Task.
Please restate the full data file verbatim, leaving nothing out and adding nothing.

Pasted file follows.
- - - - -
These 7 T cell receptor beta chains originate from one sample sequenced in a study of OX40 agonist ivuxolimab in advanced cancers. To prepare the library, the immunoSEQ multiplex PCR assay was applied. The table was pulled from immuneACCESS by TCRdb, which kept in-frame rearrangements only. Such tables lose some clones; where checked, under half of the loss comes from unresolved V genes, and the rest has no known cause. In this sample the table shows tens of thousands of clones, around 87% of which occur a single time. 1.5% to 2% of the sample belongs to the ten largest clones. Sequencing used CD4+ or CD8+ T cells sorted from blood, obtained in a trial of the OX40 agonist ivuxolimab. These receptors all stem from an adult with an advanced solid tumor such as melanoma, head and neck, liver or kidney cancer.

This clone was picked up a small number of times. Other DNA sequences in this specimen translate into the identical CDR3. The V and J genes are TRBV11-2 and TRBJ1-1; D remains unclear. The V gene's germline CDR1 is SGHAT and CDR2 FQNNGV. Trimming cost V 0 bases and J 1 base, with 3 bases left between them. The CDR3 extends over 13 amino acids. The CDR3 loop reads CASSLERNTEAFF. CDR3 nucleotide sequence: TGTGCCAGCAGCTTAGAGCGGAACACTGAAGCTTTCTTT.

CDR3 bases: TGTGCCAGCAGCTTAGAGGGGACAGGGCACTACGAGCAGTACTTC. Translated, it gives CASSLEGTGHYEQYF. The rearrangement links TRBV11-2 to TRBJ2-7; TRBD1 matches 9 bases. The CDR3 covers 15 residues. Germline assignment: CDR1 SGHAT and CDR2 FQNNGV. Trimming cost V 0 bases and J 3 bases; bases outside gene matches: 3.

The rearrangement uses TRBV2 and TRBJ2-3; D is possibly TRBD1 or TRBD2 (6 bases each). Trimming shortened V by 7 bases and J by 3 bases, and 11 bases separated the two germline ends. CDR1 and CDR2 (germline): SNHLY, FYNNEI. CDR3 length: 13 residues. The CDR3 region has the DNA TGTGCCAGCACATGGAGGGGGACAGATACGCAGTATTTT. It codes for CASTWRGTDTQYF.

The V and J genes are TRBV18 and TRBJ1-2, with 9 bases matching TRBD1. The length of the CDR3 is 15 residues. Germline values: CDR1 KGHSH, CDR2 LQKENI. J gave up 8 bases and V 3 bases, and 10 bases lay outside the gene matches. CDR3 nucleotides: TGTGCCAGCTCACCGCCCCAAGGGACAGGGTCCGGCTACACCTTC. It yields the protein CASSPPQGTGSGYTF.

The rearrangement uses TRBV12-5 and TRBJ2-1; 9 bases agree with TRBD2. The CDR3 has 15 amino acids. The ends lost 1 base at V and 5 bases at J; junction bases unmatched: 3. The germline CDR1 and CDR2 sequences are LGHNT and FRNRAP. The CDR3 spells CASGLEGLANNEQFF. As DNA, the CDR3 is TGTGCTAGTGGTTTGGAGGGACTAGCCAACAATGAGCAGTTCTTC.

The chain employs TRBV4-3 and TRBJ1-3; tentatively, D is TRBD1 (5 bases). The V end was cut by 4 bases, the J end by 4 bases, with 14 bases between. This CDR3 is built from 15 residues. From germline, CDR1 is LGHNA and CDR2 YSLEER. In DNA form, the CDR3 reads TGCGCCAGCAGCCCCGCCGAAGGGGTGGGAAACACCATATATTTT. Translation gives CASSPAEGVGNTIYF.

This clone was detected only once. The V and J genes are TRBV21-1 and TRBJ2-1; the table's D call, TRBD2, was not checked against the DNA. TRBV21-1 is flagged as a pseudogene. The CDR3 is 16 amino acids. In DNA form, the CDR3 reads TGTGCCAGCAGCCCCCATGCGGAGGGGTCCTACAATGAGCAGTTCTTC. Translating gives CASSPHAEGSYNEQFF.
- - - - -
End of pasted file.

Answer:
These 7 T cell receptor beta chains originate from one sample sequenced in a study of OX40 agonist ivuxolimab in advanced cancers. To prepare the library, the immunoSEQ multiplex PCR assay was applied. The table was pulled from immuneACCESS by TCRdb, which kept in-frame rearrangements only. Such tables lose some clones; where checked, under half of the loss comes from unresolved V genes, and the rest has no known cause. In this sample the table shows tens of thousands of clones, around 87% of which occur a single time. 1.5% to 2% of the sample belongs to the ten largest clones. Sequencing used CD4+ or CD8+ T cells sorted from blood, obtained in a trial of the OX40 agonist ivuxolimab. These receptors all stem from an adult with an advanced solid tumor such as melanoma, head and neck, liver or kidney cancer.

This clone was picked up a small number of times. Other DNA sequences in this specimen translate into the identical CDR3. The V and J genes are TRBV11-2 and TRBJ1-1; D remains unclear. The V gene's germline CDR1 is SGHAT and CDR2 FQNNGV. Trimming cost V 0 bases and J 1 base, with 3 bases left between them. The CDR3 extends over 13 amino acids. The CDR3 loop reads CASSLERNTEAFF. CDR3 nucleotide sequence: TGTGCCAGCAGCTTAGAGCGGAACACTGAAGCTTTCTTT.

CDR3 bases: TGTGCCAGCAGCTTAGAGGGGACAGGGCACTACGAGCAGTACTTC. Translated, it gives CASSLEGTGHYEQYF. The rearrangement links TRBV11-2 to TRBJ2-7; TRBD1 matches 9 bases. The CDR3 covers 15 residues. Germline assignment: CDR1 SGHAT and CDR2 FQNNGV. Trimming cost V 0 bases and J 3 bases; bases outside gene matches: 3.

The rearrangement uses TRBV2 and TRBJ2-3; D is possibly TRBD1 or TRBD2 (6 bases each). Trimming shortened V by 7 bases and J by 3 bases, and 11 bases separated the two germline ends. CDR1 and CDR2 (germline): SNHLY, FYNNEI. CDR3 length: 13 residues. The CDR3 region has the DNA TGTGCCAGCACATGGAGGGGGACAGATACGCAGTATTTT. It codes for CASTWRGTDTQYF.

The V and J genes are TRBV18 and TRBJ1-2, with 9 bases matching TRBD1. The length of the CDR3 is 15 residues. Germline values: CDR1 KGHSH, CDR2 LQKENI. J gave up 8 bases and V 3 bases, and 10 bases lay outside the gene matches. CDR3 nucleotides: TGTGCCAGCTCACCGCCCCAAGGGACAGGGTCCGGCTACACCTTC. It yields the protein CASSPPQGTGSGYTF.

The rearrangement uses TRBV12-5 and TRBJ2-1; 9 bases agree with TRBD2. The CDR3 has 15 amino acids. The ends lost 1 base at V and 5 bases at J; junction bases unmatched: 3. The germline CDR1 and CDR2 sequences are LGHNT and FRNRAP. The CDR3 spells CASGLEGLANNEQFF. As DNA, the CDR3 is TGTGCTAGTGGTTTGGAGGGACTAGCCAACAATGAGCAGTTCTTC.

The chain employs TRBV4-3 and TRBJ1-3; tentatively, D is TRBD1 (5 bases). The V end was cut by 4 bases, the J end by 4 bases, with 14 bases between. This CDR3 is built from 15 residues. From germline, CDR1 is LGHNA and CDR2 YSLEER. In DNA form, the CDR3 reads TGCGCCAGCAGCCCCGCCGAAGGGGTGGGAAACACCATATATTTT. Translation gives CASSPAEGVGNTIYF.

This clone was detected only once. The V and J genes are TRBV21-1 and TRBJ2-1; the table's D call, TRBD2, was not checked against the DNA. TRBV21-1 is flagged as a pseudogene. The CDR3 is 16 amino acids. In DNA form, the CDR3 reads TGTGCCAGCAGCCCCCATGCGGAGGGGTCCTACAATGAGCAGTTCTTC. Translating gives CASSPHAEGSYNEQFF.